Bismuth also features a topological state along certain edges of the crystal where two vertical and horizontal faces meet, called a “hinge” state. To fully realize the desired topological effects in this material, the hinge state and other surface states must be coupled to another electronic phenomenon known as “band inversion” that the theorists’ calculations show also is present in bismuth. They predict that these topological surface states could be confirmed by using an experimental technique known as photoemission spectroscopy.
If electrons flowing through copper are like a school of fish swimming through a lake in summer, electrons flowing across a topological surface are more like ice skaters crossing the lake’s frozen surface in winter. For bismuth, however, in the hinge state, their motion would be more akin to skating on the corner edge of an ice cube.
The researchers also found that in the hinge state, as the electrons move forward, their momentum and another property, called spin—which defines a clockwise or counter clockwise rotation of the electrons—is “locked.” “Their direction of spinning is locked with respect to their direction of motion,” Xu explains.
These additional topological states might help explain why bismuth lets electrons travel through it much farther than most other materials, and why it conducts electricity efficiently with many fewer electrons than materials such as copper.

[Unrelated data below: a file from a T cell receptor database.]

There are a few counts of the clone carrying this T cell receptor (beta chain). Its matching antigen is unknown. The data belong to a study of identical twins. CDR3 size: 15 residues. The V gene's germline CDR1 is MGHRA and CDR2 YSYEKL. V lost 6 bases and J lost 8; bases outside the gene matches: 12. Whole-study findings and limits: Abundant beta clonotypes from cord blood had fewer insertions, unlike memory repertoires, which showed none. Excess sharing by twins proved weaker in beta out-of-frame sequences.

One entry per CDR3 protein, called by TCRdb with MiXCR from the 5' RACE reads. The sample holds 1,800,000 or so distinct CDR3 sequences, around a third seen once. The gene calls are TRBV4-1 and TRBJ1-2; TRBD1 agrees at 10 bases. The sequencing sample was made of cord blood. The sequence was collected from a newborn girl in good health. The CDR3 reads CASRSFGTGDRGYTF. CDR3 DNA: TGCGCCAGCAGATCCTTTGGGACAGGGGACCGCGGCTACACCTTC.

“If we really want to make these things useful and significantly improve the performance of our transistors, we need to find good topological materials—good in terms of they are easy to make, they are not toxic, and also they are relatively abundant on earth,” Xu suggests. Bismuth, which is an element that is safe for human consumption in the form of remedies to treat heartburn, for example, meets all these requirements.
“This work is a culmination of a decade and a half’s worth of advancement in our understanding of symmetry-protected topological materials,” says David Hsieh, professor of physics at Caltech, who was not involved in this research.
“I think that these theoretical results are robust, and it is simply a matter of experimentally imaging them using techniques like angle-resolved photoemission spectroscopy, which Professor Gedik is an expert in,” Hsieh adds.
North-eastern University Professor Gregory Fiete notes that “Bismuth-based compounds have long played a starring role in topological materials, though bismuth itself was originally believed to be topologically trivial.”
“Now, this team has discovered that pure bismuth is multiply topological, with a pair of surface Dirac cones untethered to any particular momentum value,” says Fiete, who also was not involved in this research. “The possibility to move the Dirac cones through external parameter control may open the way to applications that exploit this feature.”
Caltech’s Hsieh notes that the new findings add to the number of ways that topologically protected metallic states can be stabilized in materials. “If bismuth can be turned from semimetal into insulator, then isolation of these surface states in electrical transport can be realized, which may be useful for low-power electronics applications,” Hsieh explains.